What we need now is a shorter, condensed version, perhaps one third the size focused sharply on what is going on with a minimum of repetition. No chapter overviews and no chapter summaries.
Incidentally, Wollersheim’s warning near the beginning of the book that it is “not recommended” for children under the age of 15 “due to its serious nature” is specious. I think the opposite is true. Due to the serious threat that global warming poses, I think anyone old enough to understand the concept of global warming should know as much about it as is practical. After all, it is their future that is being threatened.
--Dennis Littrell, author of “The World Is Not as We Think It Is”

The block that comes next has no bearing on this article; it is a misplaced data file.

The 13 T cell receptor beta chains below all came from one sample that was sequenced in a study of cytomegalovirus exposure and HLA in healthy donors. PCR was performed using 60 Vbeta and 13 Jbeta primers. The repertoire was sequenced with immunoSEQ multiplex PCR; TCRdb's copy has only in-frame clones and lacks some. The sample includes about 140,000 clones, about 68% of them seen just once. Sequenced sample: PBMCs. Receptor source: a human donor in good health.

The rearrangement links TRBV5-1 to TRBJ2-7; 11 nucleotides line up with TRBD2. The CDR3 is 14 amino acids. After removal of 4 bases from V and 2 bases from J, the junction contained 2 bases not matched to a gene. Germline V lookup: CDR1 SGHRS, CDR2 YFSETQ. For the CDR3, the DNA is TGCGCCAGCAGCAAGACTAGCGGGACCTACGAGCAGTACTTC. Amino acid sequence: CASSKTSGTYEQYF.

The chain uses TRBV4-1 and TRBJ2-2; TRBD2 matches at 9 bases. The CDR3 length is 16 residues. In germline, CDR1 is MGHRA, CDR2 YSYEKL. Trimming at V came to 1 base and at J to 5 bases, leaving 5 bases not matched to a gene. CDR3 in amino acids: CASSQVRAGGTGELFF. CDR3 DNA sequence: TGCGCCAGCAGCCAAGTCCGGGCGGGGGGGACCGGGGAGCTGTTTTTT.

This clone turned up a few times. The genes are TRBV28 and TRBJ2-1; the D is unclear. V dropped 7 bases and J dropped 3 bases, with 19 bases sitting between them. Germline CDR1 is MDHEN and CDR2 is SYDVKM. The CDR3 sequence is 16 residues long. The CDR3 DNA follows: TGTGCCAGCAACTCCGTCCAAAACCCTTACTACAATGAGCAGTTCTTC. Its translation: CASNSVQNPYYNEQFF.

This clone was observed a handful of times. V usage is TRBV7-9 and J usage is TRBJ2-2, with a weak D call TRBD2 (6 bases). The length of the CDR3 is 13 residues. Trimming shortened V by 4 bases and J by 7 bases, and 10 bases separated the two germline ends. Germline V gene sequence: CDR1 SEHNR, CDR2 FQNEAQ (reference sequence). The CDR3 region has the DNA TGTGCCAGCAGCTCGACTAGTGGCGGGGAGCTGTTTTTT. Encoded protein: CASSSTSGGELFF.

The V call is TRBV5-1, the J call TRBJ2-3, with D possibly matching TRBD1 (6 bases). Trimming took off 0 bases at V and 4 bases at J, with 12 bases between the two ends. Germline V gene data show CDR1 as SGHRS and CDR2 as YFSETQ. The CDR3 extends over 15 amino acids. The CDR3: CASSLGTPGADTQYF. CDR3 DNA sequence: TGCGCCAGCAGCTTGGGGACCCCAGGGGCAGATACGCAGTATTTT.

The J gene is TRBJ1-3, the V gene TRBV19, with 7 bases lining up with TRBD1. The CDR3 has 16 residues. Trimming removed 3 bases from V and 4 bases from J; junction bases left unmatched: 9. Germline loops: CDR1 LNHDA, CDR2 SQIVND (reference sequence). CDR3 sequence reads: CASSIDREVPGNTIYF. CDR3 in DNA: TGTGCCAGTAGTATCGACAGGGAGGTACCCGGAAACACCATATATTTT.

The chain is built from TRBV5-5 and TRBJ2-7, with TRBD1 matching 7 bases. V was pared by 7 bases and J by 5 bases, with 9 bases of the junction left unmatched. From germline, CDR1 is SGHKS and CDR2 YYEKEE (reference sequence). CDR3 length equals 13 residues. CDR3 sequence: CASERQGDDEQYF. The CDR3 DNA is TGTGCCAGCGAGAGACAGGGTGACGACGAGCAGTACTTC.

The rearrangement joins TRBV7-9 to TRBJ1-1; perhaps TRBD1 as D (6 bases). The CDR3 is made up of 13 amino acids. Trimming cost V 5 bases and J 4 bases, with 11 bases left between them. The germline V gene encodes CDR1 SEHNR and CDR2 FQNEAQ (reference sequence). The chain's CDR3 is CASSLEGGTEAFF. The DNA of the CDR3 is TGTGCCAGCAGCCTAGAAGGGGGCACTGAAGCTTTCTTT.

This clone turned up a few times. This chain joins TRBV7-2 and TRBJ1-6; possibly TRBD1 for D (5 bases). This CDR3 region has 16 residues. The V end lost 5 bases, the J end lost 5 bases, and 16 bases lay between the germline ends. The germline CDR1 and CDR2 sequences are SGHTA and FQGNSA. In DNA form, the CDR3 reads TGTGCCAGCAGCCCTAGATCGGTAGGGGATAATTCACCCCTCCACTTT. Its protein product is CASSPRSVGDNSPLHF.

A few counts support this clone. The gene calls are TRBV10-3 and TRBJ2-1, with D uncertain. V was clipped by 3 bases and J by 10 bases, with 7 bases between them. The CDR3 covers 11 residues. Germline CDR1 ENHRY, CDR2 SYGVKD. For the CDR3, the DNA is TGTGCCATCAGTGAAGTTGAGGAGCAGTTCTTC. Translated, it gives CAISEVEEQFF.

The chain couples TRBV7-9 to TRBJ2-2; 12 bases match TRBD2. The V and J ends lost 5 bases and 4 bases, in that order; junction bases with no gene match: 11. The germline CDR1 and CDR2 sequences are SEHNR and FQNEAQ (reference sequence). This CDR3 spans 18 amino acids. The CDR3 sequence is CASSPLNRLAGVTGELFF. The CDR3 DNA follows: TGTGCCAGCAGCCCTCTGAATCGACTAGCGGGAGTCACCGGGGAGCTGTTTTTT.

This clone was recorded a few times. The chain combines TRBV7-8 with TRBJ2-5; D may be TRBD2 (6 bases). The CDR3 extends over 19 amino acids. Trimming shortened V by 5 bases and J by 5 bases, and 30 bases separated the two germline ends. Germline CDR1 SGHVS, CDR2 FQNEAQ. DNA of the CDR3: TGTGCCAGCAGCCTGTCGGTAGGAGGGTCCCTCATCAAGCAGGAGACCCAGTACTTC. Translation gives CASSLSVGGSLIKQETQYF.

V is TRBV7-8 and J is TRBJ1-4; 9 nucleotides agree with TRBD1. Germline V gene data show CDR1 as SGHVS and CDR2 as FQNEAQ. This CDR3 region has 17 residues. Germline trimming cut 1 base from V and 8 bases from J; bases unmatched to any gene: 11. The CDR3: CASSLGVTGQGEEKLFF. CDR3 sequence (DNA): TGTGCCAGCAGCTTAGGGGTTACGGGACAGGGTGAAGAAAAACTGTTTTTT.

Cinema Noēsis: Films for Evolving Minds
Climageddon distils a massive amount of research to take a much more realistic view of the climate predicament that we are in than most mainstream commentators. It is the proverbial "cold shower" that all of our policy makers, and all citizens desperately need. A good encyclopedia for those wanting to get a real take on the situation that we are in.
I would have given it more stars, but the text cries out for a good editor to reduce the size of the work and better focus it - perhaps a "Climageddon The Condensed Version"? By page 200 it felt too much like slogging through more facts rather than an engaging text. Also, some of the scenarios proposed, especially the temperature rise for the next couple of decades is overly pessimistic (and I am most definitely in the pessimist camp!).